Dubai: A new global digital learning platform for young people providing free certified education and skills training was launched at Expo 2020 Dubai during the RewirEd Summit on Sunday.
Passport to Earning (P2E) – unveiled by Accenture, Microsoft, UNICEF, and Dubai Cares, operating under the Generation Unlimited partnership – provides 15 to 24-year-olds across the world with free, certified education and skills training. The content spans across digital, foundational, role-based and technical skills. All certifications gained will support future employment and entrepreneurship opportunities made available on the platform.
RewirEd, a global platform led by Dubai Cares in partnership with Expo and in close coordination with the Ministry of Foreign Affairs and International Cooperation (MoFAIC), on Sunday kicked off the RewirEd Summit, which ends on Tuesday, at Dubai Exhibition Centre at Expo.
The summit, held as part of Expo 2020 Knowledge and Learning Week, provides a platform for global education stakeholders to tackle the future of education.
The first day of the summit saw the participation of more than 1,500 attendees from 60 countries from around the world, focusing on topics around how and why education systems need to change to provide young people with better opportunities.
‘Education still priority’
At the opening of the summit, Reem Al Hashimy, Minister of State for International Cooperation and Director-General, Expo 2020 Dubai, said: “Despite everything that has overshadowed these last two years, and the hardships that are still endured worldwide as a result of myriad challenges, medical, social and economic… education is still a central priority of every government, every community and every family on Earth.”
She added: “This tells us something. It inspires us to action. It also impels us to deliver concrete outcomes: a legacy manifested in commitments and key findings that will inform the next round of reflection and revision, and the next after that. Use the next three days to build and deliver that legacy. Imagine the possibilities… if we take all that we have learnt, and put it in service of the wonders we have yet to discover.”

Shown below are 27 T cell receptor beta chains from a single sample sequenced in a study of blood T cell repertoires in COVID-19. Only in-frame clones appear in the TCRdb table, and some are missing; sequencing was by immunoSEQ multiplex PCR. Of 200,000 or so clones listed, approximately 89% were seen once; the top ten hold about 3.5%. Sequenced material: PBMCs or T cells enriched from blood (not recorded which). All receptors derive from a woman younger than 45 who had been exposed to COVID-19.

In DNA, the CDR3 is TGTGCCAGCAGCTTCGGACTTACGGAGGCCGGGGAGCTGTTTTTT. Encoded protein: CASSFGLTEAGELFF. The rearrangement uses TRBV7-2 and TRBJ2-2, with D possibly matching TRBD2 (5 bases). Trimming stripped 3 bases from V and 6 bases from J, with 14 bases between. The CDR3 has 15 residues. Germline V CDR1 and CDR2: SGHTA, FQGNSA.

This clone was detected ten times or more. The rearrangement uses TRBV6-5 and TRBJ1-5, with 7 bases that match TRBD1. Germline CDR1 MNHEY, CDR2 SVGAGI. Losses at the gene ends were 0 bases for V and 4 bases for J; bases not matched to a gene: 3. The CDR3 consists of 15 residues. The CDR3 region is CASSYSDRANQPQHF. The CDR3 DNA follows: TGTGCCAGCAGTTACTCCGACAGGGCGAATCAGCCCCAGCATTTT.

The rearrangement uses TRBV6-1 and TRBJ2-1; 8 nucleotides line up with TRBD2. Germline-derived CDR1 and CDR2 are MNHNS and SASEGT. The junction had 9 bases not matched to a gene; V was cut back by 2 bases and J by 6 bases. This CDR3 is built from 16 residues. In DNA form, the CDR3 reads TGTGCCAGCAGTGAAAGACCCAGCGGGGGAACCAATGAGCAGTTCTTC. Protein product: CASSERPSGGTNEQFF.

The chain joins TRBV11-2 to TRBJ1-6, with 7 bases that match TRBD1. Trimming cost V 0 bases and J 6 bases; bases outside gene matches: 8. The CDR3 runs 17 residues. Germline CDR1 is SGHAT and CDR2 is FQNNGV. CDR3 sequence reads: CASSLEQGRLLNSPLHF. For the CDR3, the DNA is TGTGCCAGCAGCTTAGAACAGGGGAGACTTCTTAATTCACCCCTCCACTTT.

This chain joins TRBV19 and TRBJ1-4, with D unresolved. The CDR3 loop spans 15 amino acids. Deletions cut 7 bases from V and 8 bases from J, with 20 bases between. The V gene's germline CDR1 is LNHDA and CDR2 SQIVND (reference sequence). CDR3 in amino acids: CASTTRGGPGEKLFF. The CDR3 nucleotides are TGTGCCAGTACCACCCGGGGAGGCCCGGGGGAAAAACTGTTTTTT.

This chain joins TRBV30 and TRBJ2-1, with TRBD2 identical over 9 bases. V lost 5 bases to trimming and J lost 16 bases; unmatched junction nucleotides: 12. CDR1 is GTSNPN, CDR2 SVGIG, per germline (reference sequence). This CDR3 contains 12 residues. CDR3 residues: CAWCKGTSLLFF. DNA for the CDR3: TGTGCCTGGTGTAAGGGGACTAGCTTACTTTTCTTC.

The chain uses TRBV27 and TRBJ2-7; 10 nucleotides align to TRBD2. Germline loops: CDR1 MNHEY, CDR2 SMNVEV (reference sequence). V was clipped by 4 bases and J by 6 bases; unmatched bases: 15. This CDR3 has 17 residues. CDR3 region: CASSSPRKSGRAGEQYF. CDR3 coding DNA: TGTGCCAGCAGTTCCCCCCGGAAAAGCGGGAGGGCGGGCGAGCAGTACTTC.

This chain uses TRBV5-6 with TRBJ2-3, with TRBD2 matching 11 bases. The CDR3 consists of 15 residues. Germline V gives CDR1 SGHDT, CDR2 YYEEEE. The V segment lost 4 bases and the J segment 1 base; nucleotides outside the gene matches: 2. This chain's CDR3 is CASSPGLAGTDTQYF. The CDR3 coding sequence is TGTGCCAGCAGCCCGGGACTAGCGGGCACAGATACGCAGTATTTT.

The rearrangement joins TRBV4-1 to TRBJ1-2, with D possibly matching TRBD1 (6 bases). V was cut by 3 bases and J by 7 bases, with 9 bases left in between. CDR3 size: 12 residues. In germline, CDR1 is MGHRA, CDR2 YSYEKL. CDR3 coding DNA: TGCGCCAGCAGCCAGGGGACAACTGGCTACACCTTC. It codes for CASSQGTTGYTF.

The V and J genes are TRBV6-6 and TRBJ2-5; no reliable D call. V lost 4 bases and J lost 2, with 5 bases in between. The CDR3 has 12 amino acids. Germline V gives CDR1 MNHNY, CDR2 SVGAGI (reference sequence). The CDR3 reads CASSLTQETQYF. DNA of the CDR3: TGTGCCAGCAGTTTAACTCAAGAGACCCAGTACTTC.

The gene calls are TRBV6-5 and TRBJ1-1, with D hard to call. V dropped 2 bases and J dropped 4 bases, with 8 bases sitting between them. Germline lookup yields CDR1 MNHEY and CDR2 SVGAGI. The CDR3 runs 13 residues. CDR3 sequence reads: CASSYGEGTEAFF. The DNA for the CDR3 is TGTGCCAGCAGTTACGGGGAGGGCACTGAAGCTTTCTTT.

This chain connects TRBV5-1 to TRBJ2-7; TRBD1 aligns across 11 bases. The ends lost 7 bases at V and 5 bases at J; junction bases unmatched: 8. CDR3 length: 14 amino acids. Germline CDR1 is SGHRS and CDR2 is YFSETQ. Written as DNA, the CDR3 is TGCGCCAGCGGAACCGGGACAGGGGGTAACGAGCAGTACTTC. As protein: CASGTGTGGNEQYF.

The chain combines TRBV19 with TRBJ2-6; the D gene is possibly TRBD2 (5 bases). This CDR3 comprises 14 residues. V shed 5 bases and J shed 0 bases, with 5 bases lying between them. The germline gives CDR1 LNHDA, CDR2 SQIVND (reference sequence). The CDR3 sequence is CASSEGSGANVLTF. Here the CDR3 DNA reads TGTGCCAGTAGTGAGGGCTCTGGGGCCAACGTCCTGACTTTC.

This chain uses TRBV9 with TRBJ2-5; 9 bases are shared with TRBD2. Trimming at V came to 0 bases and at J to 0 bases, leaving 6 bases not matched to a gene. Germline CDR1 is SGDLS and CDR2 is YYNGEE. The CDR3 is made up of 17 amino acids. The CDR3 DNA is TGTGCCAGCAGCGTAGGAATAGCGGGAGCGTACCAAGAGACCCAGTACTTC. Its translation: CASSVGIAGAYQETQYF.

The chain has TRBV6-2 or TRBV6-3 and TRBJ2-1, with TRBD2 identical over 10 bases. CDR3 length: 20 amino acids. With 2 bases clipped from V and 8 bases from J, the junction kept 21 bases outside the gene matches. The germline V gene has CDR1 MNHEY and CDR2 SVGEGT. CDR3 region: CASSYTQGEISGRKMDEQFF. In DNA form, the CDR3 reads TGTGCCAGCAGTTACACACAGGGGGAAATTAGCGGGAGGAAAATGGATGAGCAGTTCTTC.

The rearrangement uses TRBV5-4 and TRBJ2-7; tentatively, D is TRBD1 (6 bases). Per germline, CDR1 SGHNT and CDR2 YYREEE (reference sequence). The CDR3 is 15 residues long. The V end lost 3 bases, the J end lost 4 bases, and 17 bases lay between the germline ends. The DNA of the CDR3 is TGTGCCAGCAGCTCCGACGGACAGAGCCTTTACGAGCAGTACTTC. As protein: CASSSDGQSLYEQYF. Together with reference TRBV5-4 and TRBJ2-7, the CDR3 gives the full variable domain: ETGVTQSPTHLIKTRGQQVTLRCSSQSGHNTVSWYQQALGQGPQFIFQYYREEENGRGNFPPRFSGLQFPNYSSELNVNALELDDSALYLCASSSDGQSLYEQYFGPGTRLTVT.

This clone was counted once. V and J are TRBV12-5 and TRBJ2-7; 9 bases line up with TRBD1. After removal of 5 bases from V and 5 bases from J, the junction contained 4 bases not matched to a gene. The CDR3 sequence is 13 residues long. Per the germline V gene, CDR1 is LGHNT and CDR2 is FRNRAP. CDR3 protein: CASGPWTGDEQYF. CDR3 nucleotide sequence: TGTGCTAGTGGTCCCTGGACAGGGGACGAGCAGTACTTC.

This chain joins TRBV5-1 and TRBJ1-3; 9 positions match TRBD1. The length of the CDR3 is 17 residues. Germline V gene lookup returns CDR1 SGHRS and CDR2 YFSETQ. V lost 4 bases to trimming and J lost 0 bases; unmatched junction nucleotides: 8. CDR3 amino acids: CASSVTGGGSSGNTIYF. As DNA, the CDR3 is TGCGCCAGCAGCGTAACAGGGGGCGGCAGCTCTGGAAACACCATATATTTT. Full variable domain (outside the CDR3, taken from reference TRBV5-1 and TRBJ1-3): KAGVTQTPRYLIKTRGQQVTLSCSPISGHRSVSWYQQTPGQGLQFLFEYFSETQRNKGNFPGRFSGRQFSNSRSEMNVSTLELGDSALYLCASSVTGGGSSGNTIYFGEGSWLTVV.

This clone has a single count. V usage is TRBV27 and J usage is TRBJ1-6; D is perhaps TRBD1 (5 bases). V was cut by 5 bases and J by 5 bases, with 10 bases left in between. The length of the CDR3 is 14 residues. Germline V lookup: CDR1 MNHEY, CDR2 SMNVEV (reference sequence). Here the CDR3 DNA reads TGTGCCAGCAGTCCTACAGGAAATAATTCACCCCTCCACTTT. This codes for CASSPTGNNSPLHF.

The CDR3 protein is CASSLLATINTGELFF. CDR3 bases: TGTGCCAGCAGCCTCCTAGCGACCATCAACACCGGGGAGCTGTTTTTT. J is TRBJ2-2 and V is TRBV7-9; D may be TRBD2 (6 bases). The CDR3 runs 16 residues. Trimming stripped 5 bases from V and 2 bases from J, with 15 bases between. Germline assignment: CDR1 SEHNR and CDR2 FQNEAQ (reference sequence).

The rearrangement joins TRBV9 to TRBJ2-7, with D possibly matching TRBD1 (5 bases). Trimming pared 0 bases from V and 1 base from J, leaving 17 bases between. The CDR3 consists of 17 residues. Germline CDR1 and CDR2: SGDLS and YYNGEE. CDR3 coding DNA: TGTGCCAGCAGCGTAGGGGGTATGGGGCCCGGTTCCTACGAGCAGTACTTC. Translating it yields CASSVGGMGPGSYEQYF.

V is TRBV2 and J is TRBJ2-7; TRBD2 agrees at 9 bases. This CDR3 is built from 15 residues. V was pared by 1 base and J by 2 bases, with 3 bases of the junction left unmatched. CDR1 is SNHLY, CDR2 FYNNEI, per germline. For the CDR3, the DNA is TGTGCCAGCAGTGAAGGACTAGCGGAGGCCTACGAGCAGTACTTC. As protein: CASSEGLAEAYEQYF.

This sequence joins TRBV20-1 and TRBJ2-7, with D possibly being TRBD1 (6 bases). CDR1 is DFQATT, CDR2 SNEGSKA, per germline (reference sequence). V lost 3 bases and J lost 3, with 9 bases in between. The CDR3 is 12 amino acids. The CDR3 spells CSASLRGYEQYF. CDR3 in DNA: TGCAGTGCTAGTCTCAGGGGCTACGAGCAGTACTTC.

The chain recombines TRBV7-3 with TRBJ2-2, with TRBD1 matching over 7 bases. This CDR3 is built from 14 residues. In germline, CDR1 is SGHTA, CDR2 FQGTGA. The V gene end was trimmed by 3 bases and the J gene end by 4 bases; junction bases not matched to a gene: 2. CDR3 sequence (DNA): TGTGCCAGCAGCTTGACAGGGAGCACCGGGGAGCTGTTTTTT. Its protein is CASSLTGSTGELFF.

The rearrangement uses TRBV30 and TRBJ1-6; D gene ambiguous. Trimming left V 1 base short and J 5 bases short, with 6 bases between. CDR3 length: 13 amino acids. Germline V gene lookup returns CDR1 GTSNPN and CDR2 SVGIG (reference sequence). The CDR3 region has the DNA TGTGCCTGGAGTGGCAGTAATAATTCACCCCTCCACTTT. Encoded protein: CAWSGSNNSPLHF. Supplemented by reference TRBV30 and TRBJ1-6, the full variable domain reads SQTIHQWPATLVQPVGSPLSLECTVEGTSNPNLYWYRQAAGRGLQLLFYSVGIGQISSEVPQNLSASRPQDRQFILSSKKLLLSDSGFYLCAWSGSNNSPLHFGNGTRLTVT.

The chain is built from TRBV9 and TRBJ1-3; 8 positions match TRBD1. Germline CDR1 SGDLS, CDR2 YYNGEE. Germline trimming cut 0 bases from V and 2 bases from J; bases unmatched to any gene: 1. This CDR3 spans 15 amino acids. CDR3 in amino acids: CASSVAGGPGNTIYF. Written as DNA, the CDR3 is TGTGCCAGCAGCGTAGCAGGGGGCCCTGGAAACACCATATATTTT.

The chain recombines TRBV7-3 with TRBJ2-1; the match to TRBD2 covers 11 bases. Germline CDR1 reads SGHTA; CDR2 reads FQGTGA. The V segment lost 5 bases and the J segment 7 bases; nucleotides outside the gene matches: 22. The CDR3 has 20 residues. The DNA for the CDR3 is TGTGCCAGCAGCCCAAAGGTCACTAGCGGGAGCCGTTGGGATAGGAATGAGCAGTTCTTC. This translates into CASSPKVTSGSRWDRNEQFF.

Gender gap in education
Jakaya Kikwete, Chair of the Board of Directors of Global Partnership for Education (GPE) and former President of Tanzania, said: “GPE has put gender at the heart of our strategy and we have hard wired this into all our operations. We help governments to identify barriers that affect boys and girls differently, close gender gaps and shut down stereotypes in communities.”
Kikwete added: “We are providing countries with capital to drive change. None of this is possible if we do not have the right data to help governments make decisions. The right solution is impact at scale, one that can reach all children and one that is affordable and has equity at its core.”
Jayathma Wickramanayake, UN Secretary-General’s Envoy on Youth, said: “Youth must work alongside their governments, communities and private sector as full-fledged partners as well as beneficiaries. Accountability: education is a fundamental human right, a public responsibility. We need to look at youth to ensure that every young person is empowered and that no person is left behind. We must move to concrete commitment and dedicated resources and deliver action.”
‘We’re at a tipping point’
Speaking at the opening plenary of the summit, Dr Tariq Al Gurg, CEO and Vice-Chairman, Dubai Cares, said: “We are at a tipping point of humanity. We may not see it, but we are there. And if education does not deliver on its promise to equip children and young people all over the world with the skills they need to tackle future challenges, then we will be known as the generation who did nothing when we could do everything. We have the means, we are all here, and we must act now.”
Bob Moritz, Global Chairman, PwC, said: “A new combination of bringing people together to drive the agenda is needed. It is the role of the business community in this regard. Business has the responsibility to think about what jobs we have today but also what the future board looks like tomorrow. It is clear that the changes we have seen, that digital skills, digital IQ is paramount to any future world.”
Also announced at the summit was UNESCO’s Annual Global Education Monitoring Report, which called for increased efforts to guarantee free, publicly funded access to a year of pre-primary and 12 years of primary and secondary education for all children. The report also urged all countries to establish quality standards across all state and non-state education institutions to build a coherent education system for all learners.
Continuing the focus on pressing youth topics, refugee students presented on the imperative for higher education for refugees at the Emerging models of Higher Education in Conflict session, with the speakers discussing the urgent action needed to ensure 15 per cent refugee enrolment in higher education by 2030.